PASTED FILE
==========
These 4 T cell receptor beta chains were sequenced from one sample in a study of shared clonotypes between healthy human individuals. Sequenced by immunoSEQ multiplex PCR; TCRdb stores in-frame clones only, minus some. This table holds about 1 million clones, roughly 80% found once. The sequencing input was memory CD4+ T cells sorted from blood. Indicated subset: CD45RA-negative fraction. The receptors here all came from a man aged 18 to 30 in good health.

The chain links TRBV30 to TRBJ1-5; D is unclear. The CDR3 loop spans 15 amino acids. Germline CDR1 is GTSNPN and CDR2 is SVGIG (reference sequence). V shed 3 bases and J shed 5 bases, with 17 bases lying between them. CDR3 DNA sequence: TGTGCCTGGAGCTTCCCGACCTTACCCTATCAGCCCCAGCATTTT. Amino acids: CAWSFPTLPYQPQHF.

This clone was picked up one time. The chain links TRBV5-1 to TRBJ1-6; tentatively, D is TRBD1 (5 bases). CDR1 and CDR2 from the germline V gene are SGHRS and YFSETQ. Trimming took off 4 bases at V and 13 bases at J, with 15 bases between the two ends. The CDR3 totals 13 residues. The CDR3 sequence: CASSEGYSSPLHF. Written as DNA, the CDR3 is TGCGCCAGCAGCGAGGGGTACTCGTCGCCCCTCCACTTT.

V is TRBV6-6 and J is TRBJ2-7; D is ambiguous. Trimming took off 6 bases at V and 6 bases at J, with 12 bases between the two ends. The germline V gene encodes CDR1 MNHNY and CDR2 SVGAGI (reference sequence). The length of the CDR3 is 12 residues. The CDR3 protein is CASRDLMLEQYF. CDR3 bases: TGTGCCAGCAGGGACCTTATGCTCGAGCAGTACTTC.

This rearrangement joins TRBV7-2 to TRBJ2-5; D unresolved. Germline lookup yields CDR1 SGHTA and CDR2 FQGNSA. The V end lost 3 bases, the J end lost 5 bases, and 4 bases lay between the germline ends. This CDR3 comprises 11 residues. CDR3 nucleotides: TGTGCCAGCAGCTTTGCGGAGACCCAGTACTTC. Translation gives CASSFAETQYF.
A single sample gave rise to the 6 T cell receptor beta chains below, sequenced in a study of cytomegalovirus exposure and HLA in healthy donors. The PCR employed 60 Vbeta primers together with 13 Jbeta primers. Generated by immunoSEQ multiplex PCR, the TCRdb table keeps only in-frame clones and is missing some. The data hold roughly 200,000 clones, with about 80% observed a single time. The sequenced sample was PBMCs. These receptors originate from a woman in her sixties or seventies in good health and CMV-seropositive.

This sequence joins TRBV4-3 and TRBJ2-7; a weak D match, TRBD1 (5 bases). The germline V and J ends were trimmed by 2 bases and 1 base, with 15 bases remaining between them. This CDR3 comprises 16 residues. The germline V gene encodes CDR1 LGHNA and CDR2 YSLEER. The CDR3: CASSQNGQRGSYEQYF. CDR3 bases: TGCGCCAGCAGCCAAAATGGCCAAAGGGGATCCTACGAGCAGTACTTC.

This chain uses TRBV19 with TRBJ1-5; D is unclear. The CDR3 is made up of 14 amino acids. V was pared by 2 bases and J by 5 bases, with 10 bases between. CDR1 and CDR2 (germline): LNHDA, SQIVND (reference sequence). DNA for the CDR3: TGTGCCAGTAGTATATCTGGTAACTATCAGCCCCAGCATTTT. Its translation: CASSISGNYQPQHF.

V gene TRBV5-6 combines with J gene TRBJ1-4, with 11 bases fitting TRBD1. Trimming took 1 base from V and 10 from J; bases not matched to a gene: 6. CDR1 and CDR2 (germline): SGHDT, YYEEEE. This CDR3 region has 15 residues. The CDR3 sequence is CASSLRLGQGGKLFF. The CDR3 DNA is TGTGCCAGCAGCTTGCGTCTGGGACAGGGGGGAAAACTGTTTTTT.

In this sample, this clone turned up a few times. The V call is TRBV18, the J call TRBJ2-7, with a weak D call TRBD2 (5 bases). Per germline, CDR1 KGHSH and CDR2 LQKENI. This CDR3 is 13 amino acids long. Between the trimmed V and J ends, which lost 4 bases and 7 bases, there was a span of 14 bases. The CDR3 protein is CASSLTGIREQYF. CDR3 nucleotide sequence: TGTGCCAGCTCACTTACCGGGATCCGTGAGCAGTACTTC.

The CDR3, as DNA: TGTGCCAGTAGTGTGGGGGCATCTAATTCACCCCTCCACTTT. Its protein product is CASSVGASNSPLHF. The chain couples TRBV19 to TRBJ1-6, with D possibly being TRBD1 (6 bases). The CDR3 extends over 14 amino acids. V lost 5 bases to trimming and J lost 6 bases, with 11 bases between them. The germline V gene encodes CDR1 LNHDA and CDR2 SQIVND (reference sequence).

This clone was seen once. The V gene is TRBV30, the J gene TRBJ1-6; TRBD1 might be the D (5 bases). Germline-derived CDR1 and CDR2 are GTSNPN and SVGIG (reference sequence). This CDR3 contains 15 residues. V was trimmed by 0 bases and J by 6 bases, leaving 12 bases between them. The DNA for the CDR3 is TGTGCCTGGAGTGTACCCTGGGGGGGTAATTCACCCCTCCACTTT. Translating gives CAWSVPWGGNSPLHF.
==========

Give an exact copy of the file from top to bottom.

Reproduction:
These 4 T cell receptor beta chains were sequenced from one sample in a study of shared clonotypes between healthy human individuals. Sequenced by immunoSEQ multiplex PCR; TCRdb stores in-frame clones only, minus some. This table holds about 1 million clones, roughly 80% found once. The sequencing input was memory CD4+ T cells sorted from blood. Indicated subset: CD45RA-negative fraction. The receptors here all came from a man aged 18 to 30 in good health.

The chain links TRBV30 to TRBJ1-5; D is unclear. The CDR3 loop spans 15 amino acids. Germline CDR1 is GTSNPN and CDR2 is SVGIG (reference sequence). V shed 3 bases and J shed 5 bases, with 17 bases lying between them. CDR3 DNA sequence: TGTGCCTGGAGCTTCCCGACCTTACCCTATCAGCCCCAGCATTTT. Amino acids: CAWSFPTLPYQPQHF.

This clone was picked up one time. The chain links TRBV5-1 to TRBJ1-6; tentatively, D is TRBD1 (5 bases). CDR1 and CDR2 from the germline V gene are SGHRS and YFSETQ. Trimming took off 4 bases at V and 13 bases at J, with 15 bases between the two ends. The CDR3 totals 13 residues. The CDR3 sequence: CASSEGYSSPLHF. Written as DNA, the CDR3 is TGCGCCAGCAGCGAGGGGTACTCGTCGCCCCTCCACTTT.

V is TRBV6-6 and J is TRBJ2-7; D is ambiguous. Trimming took off 6 bases at V and 6 bases at J, with 12 bases between the two ends. The germline V gene encodes CDR1 MNHNY and CDR2 SVGAGI (reference sequence). The length of the CDR3 is 12 residues. The CDR3 protein is CASRDLMLEQYF. CDR3 bases: TGTGCCAGCAGGGACCTTATGCTCGAGCAGTACTTC.

This rearrangement joins TRBV7-2 to TRBJ2-5; D unresolved. Germline lookup yields CDR1 SGHTA and CDR2 FQGNSA. The V end lost 3 bases, the J end lost 5 bases, and 4 bases lay between the germline ends. This CDR3 comprises 11 residues. CDR3 nucleotides: TGTGCCAGCAGCTTTGCGGAGACCCAGTACTTC. Translation gives CASSFAETQYF.
A single sample gave rise to the 6 T cell receptor beta chains below, sequenced in a study of cytomegalovirus exposure and HLA in healthy donors. The PCR employed 60 Vbeta primers together with 13 Jbeta primers. Generated by immunoSEQ multiplex PCR, the TCRdb table keeps only in-frame clones and is missing some. The data hold roughly 200,000 clones, with about 80% observed a single time. The sequenced sample was PBMCs. These receptors originate from a woman in her sixties or seventies in good health and CMV-seropositive.

This sequence joins TRBV4-3 and TRBJ2-7; a weak D match, TRBD1 (5 bases). The germline V and J ends were trimmed by 2 bases and 1 base, with 15 bases remaining between them. This CDR3 comprises 16 residues. The germline V gene encodes CDR1 LGHNA and CDR2 YSLEER. The CDR3: CASSQNGQRGSYEQYF. CDR3 bases: TGCGCCAGCAGCCAAAATGGCCAAAGGGGATCCTACGAGCAGTACTTC.

This chain uses TRBV19 with TRBJ1-5; D is unclear. The CDR3 is made up of 14 amino acids. V was pared by 2 bases and J by 5 bases, with 10 bases between. CDR1 and CDR2 (germline): LNHDA, SQIVND (reference sequence). DNA for the CDR3: TGTGCCAGTAGTATATCTGGTAACTATCAGCCCCAGCATTTT. Its translation: CASSISGNYQPQHF.

V gene TRBV5-6 combines with J gene TRBJ1-4, with 11 bases fitting TRBD1. Trimming took 1 base from V and 10 from J; bases not matched to a gene: 6. CDR1 and CDR2 (germline): SGHDT, YYEEEE. This CDR3 region has 15 residues. The CDR3 sequence is CASSLRLGQGGKLFF. The CDR3 DNA is TGTGCCAGCAGCTTGCGTCTGGGACAGGGGGGAAAACTGTTTTTT.

In this sample, this clone turned up a few times. The V call is TRBV18, the J call TRBJ2-7, with a weak D call TRBD2 (5 bases). Per germline, CDR1 KGHSH and CDR2 LQKENI. This CDR3 is 13 amino acids long. Between the trimmed V and J ends, which lost 4 bases and 7 bases, there was a span of 14 bases. The CDR3 protein is CASSLTGIREQYF. CDR3 nucleotide sequence: TGTGCCAGCTCACTTACCGGGATCCGTGAGCAGTACTTC.

The CDR3, as DNA: TGTGCCAGTAGTGTGGGGGCATCTAATTCACCCCTCCACTTT. Its protein product is CASSVGASNSPLHF. The chain couples TRBV19 to TRBJ1-6, with D possibly being TRBD1 (6 bases). The CDR3 extends over 14 amino acids. V lost 5 bases to trimming and J lost 6 bases, with 11 bases between them. The germline V gene encodes CDR1 LNHDA and CDR2 SQIVND (reference sequence).

This clone was seen once. The V gene is TRBV30, the J gene TRBJ1-6; TRBD1 might be the D (5 bases). Germline-derived CDR1 and CDR2 are GTSNPN and SVGIG (reference sequence). This CDR3 contains 15 residues. V was trimmed by 0 bases and J by 6 bases, leaving 12 bases between them. The DNA for the CDR3 is TGTGCCTGGAGTGTACCCTGGGGGGGTAATTCACCCCTCCACTTT. Translating gives CAWSVPWGGNSPLHF.